Many people use the term “theme park” casually and without much thought about what is meant. Disney has theme parks, and so does Universal, the other big operator in the area. SeaWorld is often referred to as a theme park also. And why not? The park is just as large as Disney’s or Universal’s.
But if you scratch at the surface a little bit, you’ll start to realize that SeaWorld isn’t organized the way the other theme parks are, nor does it have the same sense of smaller identities within the larger whole. Essentially, the problem is that SeaWorld lacks lands. Simply put, a theme park has to have lands. Otherwise, it feels like you’re moving around from attraction to attraction without ever really being someplace specific. This is the eternal curse of an amusement park, and why there is a distinction between an amusement park and a theme park. A theme park has themes.
SeaWorld does have sections, and the sections do have names. But are they really differentiated from each other? In many ways, each section look like the others; there even appears to be a unified color scheme for the entire park. That makes it difficult for each section to have a unique identity and without unique identities there is no theme. Giving it a name is not enough.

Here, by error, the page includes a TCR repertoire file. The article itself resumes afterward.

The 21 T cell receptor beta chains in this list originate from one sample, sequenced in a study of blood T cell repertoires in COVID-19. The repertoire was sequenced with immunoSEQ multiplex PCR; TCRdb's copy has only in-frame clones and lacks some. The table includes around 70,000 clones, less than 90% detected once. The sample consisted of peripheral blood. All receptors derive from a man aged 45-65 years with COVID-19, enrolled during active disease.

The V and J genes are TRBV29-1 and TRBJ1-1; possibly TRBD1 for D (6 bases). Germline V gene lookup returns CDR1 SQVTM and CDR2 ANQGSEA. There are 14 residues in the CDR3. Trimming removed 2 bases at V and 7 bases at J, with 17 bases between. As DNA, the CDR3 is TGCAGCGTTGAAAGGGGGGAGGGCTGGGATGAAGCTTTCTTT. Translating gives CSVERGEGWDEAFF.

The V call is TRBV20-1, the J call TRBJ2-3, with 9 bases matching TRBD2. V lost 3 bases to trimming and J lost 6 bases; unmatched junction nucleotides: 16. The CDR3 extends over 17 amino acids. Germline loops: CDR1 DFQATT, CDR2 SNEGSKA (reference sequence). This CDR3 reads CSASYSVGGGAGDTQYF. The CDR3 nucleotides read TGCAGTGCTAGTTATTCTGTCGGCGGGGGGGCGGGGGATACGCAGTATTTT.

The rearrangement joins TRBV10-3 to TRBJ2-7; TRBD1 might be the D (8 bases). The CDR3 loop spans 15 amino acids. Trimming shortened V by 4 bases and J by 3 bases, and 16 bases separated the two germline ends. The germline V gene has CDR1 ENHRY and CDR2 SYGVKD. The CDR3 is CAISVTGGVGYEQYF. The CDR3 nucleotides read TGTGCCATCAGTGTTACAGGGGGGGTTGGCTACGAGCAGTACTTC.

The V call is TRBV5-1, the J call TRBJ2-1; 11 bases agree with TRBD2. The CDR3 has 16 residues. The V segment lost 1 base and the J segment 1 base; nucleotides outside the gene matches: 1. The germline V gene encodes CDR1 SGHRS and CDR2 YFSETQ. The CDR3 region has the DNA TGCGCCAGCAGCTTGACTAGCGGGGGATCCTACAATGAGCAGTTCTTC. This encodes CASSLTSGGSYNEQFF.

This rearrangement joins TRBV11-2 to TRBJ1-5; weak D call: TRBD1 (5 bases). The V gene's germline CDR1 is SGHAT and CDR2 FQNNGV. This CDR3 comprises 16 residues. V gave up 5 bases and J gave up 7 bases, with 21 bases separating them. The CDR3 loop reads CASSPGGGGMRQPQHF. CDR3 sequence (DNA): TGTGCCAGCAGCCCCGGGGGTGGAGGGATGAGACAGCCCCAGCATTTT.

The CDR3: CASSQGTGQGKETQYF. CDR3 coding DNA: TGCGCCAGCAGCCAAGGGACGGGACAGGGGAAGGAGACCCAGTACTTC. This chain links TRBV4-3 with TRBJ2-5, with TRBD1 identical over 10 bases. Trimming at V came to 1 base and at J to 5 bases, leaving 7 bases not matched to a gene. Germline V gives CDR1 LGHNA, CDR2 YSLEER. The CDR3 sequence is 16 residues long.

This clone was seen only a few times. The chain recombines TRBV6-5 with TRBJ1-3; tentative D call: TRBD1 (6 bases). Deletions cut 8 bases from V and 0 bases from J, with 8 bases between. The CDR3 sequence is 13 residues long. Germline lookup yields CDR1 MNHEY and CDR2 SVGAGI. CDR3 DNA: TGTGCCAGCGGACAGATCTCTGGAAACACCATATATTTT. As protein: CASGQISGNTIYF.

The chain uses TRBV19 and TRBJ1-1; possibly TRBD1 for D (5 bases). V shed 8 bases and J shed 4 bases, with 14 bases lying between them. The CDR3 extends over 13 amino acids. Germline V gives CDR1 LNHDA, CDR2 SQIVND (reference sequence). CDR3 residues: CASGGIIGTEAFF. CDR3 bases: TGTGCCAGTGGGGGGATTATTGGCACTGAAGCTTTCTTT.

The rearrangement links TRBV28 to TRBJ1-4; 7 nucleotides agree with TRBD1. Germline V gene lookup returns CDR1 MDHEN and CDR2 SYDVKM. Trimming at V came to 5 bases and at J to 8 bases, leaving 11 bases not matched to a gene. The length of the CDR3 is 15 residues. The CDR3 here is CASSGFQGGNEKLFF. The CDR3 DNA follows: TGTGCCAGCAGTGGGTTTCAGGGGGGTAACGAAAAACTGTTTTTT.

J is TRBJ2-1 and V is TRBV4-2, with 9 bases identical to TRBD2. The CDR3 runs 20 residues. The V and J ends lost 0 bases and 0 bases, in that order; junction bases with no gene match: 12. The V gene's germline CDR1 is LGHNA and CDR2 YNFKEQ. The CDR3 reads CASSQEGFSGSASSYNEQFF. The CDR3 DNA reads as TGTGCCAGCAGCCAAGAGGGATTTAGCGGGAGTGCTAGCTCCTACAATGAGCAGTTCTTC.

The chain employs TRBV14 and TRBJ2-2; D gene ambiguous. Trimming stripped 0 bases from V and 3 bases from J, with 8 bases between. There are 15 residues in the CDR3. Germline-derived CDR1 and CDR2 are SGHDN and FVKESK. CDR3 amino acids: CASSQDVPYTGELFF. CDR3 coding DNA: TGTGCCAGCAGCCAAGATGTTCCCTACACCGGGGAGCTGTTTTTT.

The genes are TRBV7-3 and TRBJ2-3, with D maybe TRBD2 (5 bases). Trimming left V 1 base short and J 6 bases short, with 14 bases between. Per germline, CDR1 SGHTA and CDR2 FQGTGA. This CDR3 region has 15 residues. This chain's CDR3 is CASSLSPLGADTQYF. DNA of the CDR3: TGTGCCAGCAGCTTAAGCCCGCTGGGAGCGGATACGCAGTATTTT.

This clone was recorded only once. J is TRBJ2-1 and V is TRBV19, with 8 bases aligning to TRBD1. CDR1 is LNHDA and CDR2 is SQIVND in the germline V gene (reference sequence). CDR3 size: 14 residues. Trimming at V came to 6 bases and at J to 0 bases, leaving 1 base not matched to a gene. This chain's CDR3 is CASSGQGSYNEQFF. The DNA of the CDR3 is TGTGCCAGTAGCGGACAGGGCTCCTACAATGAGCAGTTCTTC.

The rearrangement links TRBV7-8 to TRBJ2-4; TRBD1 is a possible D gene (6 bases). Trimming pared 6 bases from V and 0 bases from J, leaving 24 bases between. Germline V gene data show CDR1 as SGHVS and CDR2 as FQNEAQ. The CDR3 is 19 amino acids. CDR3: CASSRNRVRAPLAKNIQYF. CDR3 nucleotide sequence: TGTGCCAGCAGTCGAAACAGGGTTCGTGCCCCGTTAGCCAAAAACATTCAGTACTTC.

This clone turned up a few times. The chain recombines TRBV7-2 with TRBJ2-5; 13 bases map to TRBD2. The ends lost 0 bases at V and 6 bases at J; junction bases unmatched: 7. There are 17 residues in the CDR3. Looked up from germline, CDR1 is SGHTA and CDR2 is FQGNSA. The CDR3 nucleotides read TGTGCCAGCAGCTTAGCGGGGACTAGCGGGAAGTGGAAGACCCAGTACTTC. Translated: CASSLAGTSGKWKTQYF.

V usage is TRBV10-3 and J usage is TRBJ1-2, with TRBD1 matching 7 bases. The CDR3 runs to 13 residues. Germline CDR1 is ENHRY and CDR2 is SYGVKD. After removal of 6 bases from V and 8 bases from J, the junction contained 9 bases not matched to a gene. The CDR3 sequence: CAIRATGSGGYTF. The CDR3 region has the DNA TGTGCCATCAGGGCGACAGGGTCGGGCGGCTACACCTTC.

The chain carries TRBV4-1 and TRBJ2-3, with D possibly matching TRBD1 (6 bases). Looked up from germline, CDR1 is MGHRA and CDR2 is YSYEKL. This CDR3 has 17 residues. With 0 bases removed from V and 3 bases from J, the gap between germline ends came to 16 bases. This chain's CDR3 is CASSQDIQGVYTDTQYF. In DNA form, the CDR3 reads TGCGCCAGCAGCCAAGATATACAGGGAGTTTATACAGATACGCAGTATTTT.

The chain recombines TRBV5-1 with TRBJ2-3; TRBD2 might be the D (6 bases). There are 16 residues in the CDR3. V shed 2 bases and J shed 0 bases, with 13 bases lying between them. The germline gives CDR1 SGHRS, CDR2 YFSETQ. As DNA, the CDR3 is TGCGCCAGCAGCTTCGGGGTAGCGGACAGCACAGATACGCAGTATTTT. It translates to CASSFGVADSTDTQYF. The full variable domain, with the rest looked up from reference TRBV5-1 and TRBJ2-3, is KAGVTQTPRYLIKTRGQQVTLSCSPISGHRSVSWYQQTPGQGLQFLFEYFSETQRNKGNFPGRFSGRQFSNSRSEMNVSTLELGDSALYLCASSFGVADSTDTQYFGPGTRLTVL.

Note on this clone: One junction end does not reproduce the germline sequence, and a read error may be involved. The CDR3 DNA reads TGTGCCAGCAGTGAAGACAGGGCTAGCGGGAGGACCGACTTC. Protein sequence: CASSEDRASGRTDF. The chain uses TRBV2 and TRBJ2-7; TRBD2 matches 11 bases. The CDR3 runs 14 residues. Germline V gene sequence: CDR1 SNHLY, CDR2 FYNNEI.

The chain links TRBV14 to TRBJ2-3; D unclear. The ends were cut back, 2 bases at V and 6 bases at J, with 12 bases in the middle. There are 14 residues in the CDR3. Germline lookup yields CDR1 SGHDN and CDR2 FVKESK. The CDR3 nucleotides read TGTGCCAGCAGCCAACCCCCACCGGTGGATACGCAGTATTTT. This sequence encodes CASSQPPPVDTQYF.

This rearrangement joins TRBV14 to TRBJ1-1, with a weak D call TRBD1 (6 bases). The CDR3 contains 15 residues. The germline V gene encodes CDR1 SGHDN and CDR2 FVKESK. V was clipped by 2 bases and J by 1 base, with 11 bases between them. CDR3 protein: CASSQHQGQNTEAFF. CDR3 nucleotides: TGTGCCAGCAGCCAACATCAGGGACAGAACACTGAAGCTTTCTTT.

That changed last year, however, when Antarctica opened. This area of the park looks nothing like the other areas, and it does provide a sense of place missing from the others. In short this section really is a land, and thus it is possible to say that it is well themed. Under one definition, that means we can now call SeaWorld a theme park.
It could be argued, I suppose, that SeaWorld has taken stabs at this approach before. Manta certainly has a lot of decorations and a unique design mentality that doesn’t look like the rest of the park, but this takes place all in the line. The rest of the land around it lacked the same consistent decorations.
That holds true for Atlantis as well, though this one attraction is even better themed in some ways than Manta. One way to think about both attractions is the concept of “parachute buildings.” Architects talk about parachute buildings as structures which do not seem to fit their surroundings, as if they floated gently on a parachute into position and landed amid other buildings that all had a consistent design.
SeaWorld has always just looked like SeaWorld: stadiums and functional buildings designed not to stick out, often sharing a consistent color scheme. There was little attempt made to make the visitor feel like he had been transported to a different time or place. Antarctica break that mold and takes a page from Disney’s book, and rather successfully it seems. The penguin ride itself may lack Disney’s refined qualities, but the land itself does a pretty solid job of doing what Disney usually does. This marks a turn for SeaWorld and a new trend, one I hope they continue.